Thu 7 Apr, 2011 08:52 am
Commentary by Betsy McCaughey Ross
Feb. 9 (Bloomberg) --
Republican Senators are questioning whether President Barack Obama’s stimulus bill
contains the right mix of tax breaks and cash infusions to jump-start the economy.
Tragically, no one from either party is objecting to the health provisions slipped in without discussion.
These provisions reflect the handiwork of ex-Senator Tom Daschle,
until recently the nominee to head the Health and Human Services Department.
Senators should read these provisions and vote against them because
they are dangerous to your health.
The bill’s health rules will affect “every individual in the United States”
Your medical treatments will be tracked electronically by a federal system.
Having electronic medical records at your fingertips, easily transferred to a hospital,
is beneficial. It will help avoid duplicate tests and errors.
But the bill goes further.
One new bureaucracy, the National Coordinator of Health Information
Technology, will monitor treatments to make sure your doctor
is doing what the federal government deems appropriate and cost effective.
The goal is to reduce costs and “guide” your doctor’s decisions.
These provisions in the stimulus bill are virtually identical to what Daschle prescribed
in his 2008 book, “Critical: What We Can Do About the Health-Care Crisis.”
According to Daschle, doctors have to give up autonomy
and “learn to operate less like solo practitioners.”
Keeping doctors informed of the newest medical findings is important,
but enforcing uniformity goes too far.
Hospitals and doctors that are not “meaningful users” of the new system will face penalties.
“Meaningful user” isn’t defined in the bill.
That will be left to the HHS secretary, who will be empowered to impose “more stringent measures
of meaningful use over time”
What penalties will deter your doctor from going beyond the electronically delivered protocols
when your condition is atypical or you need an experimental treatment?
The vagueness is intentional. In his book, Daschle proposed an
appointed body with vast powers to make the “tough” decisions elected politicians won’t make.
The stimulus bill does that, and calls it the Federal Coordinating Council
for Comparative Effectiveness Research (190-192).
The goal, Daschle’s book explained,
is to slow the development and use of new medications
and technologies because they are driving up costs.
He praises Europeans for being more willing to accept “hopeless diagnoses”
and “forgo experimental treatments,” and he chastises Americans for
expecting too much from the health-care system.
Elderly Hardest Hit
Daschle says health-care reform “will not be pain free.”
Seniors should be more accepting of the conditions that come with age
instead of treating them.
That means the elderly will bear the brunt.
Medicare now pays for treatments deemed safe and effective.
The stimulus bill would change that and apply a cost- effectiveness standard
set by the Federal Council (464).
The Federal Council is modeled after a U.K. board discussed in Daschle’s book.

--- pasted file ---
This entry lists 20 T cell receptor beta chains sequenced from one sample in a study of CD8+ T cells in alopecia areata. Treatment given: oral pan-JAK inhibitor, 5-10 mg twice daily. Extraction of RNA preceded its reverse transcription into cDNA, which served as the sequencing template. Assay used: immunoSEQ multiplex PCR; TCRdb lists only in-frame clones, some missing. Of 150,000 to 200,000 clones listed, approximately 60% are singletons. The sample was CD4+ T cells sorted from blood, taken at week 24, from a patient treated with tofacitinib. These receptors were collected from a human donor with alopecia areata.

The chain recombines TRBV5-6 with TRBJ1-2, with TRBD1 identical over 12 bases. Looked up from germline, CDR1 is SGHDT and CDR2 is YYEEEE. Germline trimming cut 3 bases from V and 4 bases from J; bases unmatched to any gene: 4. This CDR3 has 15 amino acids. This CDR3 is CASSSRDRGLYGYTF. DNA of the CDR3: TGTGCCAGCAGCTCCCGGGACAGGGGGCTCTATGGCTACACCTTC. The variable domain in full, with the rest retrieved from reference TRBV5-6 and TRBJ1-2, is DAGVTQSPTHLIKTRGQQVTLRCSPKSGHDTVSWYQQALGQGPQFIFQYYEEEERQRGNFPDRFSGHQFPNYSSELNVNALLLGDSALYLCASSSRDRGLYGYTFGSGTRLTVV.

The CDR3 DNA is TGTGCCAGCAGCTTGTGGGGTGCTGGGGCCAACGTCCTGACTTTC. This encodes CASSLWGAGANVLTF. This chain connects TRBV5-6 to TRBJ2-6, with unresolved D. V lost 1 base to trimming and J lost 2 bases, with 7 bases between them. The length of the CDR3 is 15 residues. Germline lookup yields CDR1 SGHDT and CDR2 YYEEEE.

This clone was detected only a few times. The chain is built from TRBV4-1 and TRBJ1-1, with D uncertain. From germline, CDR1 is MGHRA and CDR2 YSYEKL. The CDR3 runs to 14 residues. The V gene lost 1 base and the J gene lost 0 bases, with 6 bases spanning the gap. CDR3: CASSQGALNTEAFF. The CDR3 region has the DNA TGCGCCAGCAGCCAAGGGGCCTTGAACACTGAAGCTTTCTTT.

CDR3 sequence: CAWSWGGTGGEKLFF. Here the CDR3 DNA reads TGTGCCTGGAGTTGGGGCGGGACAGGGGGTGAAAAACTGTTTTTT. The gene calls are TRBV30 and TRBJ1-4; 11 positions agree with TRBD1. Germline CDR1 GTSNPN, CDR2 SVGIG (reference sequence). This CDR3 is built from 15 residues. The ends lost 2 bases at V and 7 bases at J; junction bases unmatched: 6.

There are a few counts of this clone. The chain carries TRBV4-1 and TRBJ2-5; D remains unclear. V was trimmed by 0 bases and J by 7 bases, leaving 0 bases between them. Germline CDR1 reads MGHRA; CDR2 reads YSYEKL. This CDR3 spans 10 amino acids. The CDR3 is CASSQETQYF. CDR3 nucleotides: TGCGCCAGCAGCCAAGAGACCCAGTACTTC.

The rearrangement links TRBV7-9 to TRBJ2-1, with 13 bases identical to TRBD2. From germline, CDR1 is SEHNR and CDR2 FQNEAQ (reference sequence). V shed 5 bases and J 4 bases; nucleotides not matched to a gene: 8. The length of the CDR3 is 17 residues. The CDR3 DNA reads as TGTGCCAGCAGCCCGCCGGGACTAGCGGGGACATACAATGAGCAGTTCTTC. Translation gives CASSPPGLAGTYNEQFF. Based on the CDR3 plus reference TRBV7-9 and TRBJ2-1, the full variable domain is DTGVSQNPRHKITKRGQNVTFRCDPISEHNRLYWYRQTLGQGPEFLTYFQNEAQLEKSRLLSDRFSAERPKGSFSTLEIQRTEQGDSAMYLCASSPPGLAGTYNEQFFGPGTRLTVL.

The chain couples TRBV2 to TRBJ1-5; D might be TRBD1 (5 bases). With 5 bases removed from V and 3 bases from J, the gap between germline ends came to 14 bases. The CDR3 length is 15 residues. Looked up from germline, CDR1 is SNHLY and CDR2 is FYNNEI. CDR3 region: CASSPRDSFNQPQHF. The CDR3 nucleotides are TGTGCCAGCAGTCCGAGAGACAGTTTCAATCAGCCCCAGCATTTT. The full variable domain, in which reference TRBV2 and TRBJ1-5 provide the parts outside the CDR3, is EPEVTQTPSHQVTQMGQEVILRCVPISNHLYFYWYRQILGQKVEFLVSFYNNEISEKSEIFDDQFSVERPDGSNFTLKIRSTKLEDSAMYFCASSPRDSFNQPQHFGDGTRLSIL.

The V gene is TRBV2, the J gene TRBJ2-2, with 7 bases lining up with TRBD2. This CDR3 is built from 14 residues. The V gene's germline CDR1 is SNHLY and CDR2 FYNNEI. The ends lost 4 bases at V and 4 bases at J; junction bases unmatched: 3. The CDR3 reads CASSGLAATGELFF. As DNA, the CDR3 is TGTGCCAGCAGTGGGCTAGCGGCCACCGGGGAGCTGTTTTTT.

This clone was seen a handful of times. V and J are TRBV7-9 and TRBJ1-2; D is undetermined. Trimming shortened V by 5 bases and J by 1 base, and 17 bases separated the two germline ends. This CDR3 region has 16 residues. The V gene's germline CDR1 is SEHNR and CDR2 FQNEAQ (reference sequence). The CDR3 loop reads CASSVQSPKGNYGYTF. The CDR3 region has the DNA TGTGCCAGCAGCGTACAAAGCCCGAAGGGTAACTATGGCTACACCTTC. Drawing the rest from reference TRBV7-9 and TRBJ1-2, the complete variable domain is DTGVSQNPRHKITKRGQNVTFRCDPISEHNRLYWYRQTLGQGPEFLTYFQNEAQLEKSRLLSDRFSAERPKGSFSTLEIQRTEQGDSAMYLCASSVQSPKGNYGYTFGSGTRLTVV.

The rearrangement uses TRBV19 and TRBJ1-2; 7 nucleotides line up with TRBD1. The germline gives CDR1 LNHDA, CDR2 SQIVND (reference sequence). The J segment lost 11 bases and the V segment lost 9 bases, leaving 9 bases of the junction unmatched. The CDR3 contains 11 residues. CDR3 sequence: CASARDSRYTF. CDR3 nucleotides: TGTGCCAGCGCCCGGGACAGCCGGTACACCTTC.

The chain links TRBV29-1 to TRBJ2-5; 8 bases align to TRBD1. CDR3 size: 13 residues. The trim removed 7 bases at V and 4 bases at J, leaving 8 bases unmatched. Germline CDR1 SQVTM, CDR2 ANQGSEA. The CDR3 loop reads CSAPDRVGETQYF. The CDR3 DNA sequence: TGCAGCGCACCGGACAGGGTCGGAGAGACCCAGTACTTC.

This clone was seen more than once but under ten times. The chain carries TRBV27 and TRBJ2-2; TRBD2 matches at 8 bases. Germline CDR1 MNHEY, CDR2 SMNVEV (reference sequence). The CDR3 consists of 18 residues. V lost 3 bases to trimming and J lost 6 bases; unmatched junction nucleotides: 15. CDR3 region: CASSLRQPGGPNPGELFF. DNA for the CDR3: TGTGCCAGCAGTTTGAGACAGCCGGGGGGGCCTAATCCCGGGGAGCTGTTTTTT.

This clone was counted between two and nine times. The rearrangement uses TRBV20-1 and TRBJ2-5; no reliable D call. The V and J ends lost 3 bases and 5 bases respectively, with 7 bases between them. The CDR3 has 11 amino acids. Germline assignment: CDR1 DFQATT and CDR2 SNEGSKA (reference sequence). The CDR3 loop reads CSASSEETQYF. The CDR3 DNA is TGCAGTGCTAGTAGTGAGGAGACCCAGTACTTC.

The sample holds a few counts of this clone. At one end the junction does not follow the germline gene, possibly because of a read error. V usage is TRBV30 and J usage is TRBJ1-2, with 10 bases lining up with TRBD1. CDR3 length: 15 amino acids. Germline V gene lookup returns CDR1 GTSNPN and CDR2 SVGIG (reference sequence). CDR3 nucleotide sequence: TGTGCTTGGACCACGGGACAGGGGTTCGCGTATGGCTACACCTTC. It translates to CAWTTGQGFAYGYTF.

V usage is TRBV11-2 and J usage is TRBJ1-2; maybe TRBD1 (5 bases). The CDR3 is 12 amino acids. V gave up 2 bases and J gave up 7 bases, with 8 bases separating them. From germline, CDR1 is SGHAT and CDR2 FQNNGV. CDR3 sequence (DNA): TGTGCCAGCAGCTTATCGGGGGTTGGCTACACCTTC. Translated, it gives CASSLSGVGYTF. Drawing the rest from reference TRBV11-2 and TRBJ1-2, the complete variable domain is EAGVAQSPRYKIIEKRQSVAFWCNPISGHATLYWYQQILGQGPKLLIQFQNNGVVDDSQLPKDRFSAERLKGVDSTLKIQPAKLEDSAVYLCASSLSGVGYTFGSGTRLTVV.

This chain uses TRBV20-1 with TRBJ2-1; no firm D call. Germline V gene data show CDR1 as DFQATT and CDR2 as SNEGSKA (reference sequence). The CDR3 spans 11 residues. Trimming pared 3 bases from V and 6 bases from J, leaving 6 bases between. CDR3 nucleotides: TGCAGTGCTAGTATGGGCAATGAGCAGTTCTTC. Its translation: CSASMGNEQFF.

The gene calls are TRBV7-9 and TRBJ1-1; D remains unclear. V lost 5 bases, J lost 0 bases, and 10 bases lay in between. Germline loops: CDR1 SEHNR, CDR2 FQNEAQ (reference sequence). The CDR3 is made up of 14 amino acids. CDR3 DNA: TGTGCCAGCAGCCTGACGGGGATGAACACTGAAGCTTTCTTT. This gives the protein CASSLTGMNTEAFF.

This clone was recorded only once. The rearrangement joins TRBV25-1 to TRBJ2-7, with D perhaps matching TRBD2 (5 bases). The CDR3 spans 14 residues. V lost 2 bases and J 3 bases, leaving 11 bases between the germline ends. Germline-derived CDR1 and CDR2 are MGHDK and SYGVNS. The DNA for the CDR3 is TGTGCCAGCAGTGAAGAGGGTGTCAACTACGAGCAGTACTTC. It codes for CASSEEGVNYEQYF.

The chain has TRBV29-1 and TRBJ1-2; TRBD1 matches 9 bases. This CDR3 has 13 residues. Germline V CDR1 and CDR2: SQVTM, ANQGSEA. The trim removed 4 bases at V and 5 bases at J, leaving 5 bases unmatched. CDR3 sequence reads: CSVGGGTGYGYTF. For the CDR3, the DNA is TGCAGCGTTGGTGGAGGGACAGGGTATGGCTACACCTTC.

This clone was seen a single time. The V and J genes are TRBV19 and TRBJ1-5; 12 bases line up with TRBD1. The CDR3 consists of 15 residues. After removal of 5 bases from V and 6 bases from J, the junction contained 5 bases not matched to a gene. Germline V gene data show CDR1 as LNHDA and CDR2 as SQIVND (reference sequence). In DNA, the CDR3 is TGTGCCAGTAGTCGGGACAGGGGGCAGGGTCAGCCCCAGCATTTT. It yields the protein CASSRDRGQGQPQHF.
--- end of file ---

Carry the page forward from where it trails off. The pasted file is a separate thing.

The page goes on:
This board approves or rejects treatments using a formula that divides
the cost of the treatment by the number of years the patient
is likely to benefit. Treatments for younger patients are more often approved
than treatments for diseases that affect the elderly, such as osteoporosis.
In 2006, a U.K. health board decreed that elderly patients with macular degeneration
had to wait until they went blind in one eye before
they could get a costly new drug to save the other eye.
It took almost three years of public protests before the board reversed its decision.
If the Obama administration’s economic stimulus bill passes the Senate in its current
form, seniors in the U.S. will face similar rationing. Defenders of the system say that
individuals benefit in younger years and sacrifice later.
The stimulus bill will affect every part of health care, from medical and nursing education,
to how patients are treated and how much hospitals get paid. The bill allocates more
funding for this bureaucracy than for the Army, Navy, Marines, and Air Force combined.
Hiding health legislation in a stimulus bill is intentional. Daschle supported the Clinton
administration’s health-care overhaul in 1994, and attributed its failure to debate and
delay. A year ago, Daschle wrote that the next president should act quickly before critics mount an opposition.
“If that means attaching a health-care plan to the federal budget, so be it,” he said.
“The issue is too important to be stalled by Senate protocol.”
More Scrutiny Needed
On Friday, President Obama called it “inexcusable and irresponsible” for senators
to delay passing the stimulus bill. In truth, this bill needs more scrutiny.
The health-care industry is the largest employer in the U.S. It produces almost
17 percent of the nation’s gross domestic product. Yet the bill treats health care
the way European governments do: as a cost problem instead of a growth industry.
Imagine limiting growth and innovation in the electronics or auto industry during this
downturn. This stimulus is dangerous to your health and the economy.
(Betsy McCaughey Ross is former lieutenant governor of New York and is an adjunct
senior fellow at the Hudson Institute. The opinions expressed are her own.)
[Emfasis has been added by David.]